991. Vitamin D Supplementation for Tuberculosis: Systematic Review and Meta-analysis of Randomised Controlled Trials
Session: Poster Abstract Session: Clinical Studies of Tuberculosis
Saturday, October 22, 2011
Room: Poster Hall B1
Handouts
  • vit D poster.pdf (335.9 kB)
  • Background: 

    Vitamin D has an antimicrobial effect in in-vitro studies. Levels are often deficient in patients with tuberculosis. Vitamin D supplementation may benefit patients receiving treatment for tuberculosis. Our objectives were to assess the impact on mortality and sputum conversion of vitamin D supplementation, compared with placebo or no treatment, for patients receiving treatment for tuberculosis.

    Methods: 

    Randomised controlled trials of patients receiving treatment for tuberculosis and either vitamin D supplementation or placebo/no treatment were considered eligible. There were no limits on language, publication status or publication date. We searched the Cochrane Central Register of Controlled Trials (CENTRAL, published in The Cochrane Library, 2011, Issue 1), Medline from OVID (February 2011), EMBASE (February 2011), International Standard Randomised Controlled Trials Number Register (February 2011) and reference lists of relevant articles. The two authors independently selected studies, extracted data and performed risk of bias assessment. Outcome data from studies with similar outcomes were pooled. Dichotomous outcomes were expressed as risk ratios (RR) and standardised mean differences (SMD) were calculated from continuous variables.  

    Results: 

    Four trials were included, comprising 584 participants. There were no significant differences between patients receiving vitamin D supplementation and placebo in terms of mortality (RR 1.18, 95% confidence interval 0.73 to 1.93) and sputum culture positivity (RR sputum culture positive at 8 weeks 1.08, 95% CI 0.51 to 2.27).  There was a significant benefit for the vitamin D supplementation group in terms of sputum smear positivity rates at 6 weeks (RR 0.35, 95% CI 0.15 to 0.82), but this benefit was not maintained at 8 weeks, 5 months and 8 months. Two studies were small in size. Allocation concealment was not described in 3 trials. Blinding of healthcare providers and outcome assessors was not described in 2 studies.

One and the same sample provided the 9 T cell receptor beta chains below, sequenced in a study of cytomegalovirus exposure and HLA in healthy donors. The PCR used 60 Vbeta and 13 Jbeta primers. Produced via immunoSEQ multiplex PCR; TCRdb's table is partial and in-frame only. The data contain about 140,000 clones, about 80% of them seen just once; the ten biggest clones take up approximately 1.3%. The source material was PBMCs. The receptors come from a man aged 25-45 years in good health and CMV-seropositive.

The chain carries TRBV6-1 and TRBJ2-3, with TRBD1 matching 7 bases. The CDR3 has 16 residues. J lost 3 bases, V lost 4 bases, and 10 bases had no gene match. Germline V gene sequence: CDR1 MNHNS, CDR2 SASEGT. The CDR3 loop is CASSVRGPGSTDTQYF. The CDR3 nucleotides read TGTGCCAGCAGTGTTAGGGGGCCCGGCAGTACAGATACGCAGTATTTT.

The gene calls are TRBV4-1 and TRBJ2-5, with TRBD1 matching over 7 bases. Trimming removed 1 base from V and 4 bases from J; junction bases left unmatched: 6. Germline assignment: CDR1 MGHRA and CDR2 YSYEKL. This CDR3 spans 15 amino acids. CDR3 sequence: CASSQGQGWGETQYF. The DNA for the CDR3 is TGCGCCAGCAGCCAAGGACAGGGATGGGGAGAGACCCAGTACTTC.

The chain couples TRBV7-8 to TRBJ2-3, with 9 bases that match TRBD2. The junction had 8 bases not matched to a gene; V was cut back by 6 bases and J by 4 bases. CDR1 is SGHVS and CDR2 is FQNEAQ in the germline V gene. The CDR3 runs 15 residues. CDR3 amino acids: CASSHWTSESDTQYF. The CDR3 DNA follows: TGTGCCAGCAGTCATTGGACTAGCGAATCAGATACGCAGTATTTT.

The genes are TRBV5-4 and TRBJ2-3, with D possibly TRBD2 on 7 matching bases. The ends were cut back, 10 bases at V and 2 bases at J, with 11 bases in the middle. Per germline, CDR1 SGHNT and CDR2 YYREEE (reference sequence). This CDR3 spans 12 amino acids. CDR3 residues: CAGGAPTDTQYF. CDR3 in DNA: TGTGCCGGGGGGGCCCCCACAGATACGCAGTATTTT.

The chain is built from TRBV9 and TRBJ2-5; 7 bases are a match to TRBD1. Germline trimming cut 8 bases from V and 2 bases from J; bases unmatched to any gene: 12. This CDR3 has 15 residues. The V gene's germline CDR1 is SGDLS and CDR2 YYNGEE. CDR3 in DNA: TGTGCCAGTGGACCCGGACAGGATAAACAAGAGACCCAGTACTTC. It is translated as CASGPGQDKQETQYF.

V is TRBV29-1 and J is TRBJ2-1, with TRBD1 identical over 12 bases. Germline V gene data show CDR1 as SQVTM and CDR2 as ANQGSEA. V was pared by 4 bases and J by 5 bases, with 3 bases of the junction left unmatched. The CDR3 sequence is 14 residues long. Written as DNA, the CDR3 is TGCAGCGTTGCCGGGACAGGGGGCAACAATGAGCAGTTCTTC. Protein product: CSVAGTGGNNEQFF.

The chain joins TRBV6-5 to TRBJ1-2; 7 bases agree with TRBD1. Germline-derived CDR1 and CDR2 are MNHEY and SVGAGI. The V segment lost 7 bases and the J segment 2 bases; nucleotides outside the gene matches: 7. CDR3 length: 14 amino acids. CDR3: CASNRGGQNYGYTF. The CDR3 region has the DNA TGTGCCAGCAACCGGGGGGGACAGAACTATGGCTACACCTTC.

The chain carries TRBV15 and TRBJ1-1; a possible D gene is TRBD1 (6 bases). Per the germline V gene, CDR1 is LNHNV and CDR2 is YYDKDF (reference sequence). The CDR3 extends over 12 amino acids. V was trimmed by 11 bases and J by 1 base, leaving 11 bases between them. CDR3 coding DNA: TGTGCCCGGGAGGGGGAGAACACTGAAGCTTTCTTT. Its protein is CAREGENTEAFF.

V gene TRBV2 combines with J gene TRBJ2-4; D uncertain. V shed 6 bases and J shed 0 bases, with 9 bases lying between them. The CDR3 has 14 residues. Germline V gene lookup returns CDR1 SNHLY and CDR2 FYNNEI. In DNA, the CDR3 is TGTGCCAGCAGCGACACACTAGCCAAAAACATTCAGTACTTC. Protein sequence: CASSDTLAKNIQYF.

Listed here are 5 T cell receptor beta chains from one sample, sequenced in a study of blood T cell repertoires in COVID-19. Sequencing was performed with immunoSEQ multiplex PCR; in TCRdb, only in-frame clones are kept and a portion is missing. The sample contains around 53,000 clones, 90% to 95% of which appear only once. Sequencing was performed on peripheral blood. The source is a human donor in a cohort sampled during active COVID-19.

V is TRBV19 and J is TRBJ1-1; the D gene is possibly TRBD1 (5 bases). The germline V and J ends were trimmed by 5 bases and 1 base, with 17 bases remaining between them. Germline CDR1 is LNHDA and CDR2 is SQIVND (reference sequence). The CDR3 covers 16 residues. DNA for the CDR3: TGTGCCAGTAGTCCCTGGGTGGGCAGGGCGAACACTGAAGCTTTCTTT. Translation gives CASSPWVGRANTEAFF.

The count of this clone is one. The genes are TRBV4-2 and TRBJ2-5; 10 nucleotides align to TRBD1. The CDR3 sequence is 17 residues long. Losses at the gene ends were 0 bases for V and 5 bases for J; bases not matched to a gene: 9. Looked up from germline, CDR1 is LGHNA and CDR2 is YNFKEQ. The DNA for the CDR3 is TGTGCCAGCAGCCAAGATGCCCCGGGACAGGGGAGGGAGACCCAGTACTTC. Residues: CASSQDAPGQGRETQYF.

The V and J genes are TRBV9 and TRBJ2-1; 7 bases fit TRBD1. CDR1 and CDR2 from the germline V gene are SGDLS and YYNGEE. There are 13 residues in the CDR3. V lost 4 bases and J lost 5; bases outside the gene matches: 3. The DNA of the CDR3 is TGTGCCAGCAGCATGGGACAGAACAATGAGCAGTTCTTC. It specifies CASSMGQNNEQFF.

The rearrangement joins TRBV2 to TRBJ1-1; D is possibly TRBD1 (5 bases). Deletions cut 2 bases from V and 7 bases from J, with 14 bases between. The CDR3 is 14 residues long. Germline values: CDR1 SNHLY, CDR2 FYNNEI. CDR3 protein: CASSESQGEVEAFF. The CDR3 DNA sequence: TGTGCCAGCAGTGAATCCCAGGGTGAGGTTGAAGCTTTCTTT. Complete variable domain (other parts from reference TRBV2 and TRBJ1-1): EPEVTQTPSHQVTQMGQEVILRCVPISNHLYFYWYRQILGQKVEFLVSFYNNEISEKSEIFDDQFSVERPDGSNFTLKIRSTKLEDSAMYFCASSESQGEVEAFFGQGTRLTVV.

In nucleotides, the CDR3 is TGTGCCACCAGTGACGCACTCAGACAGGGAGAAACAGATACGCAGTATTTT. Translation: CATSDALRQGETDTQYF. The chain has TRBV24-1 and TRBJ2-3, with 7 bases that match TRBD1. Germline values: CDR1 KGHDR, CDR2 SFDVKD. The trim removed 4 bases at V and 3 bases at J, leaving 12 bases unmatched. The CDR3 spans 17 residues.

Conclusion: 

    There is not sufficient evidence currently to demonstrate that administration of vitamin D supplementation benefits patients receiving treatment for tuberculosis. Further trials into this research question are ongoing and should clarify any benefit.


    Subject Category: C. Clinical studies of bacterial infections and antibacterials including sexually transmitted diseases and mycobacterial infections (surveys, epidemiology, and clinical trials)

    David P Gallagher, MRCPI, Dept of Infectious Diseases, University Hospital Galway, Galway, Ireland, Katie McFaul, MRCPI, Department of Infectious Diseases, University Hospital Galway, Galway, Ireland and Martin O Donnell, PhD, School of Medicine, NUI Galway, Galway, Ireland

    Disclosures:

    D. P. Gallagher, None

    K. McFaul, None

    M. O Donnell, None

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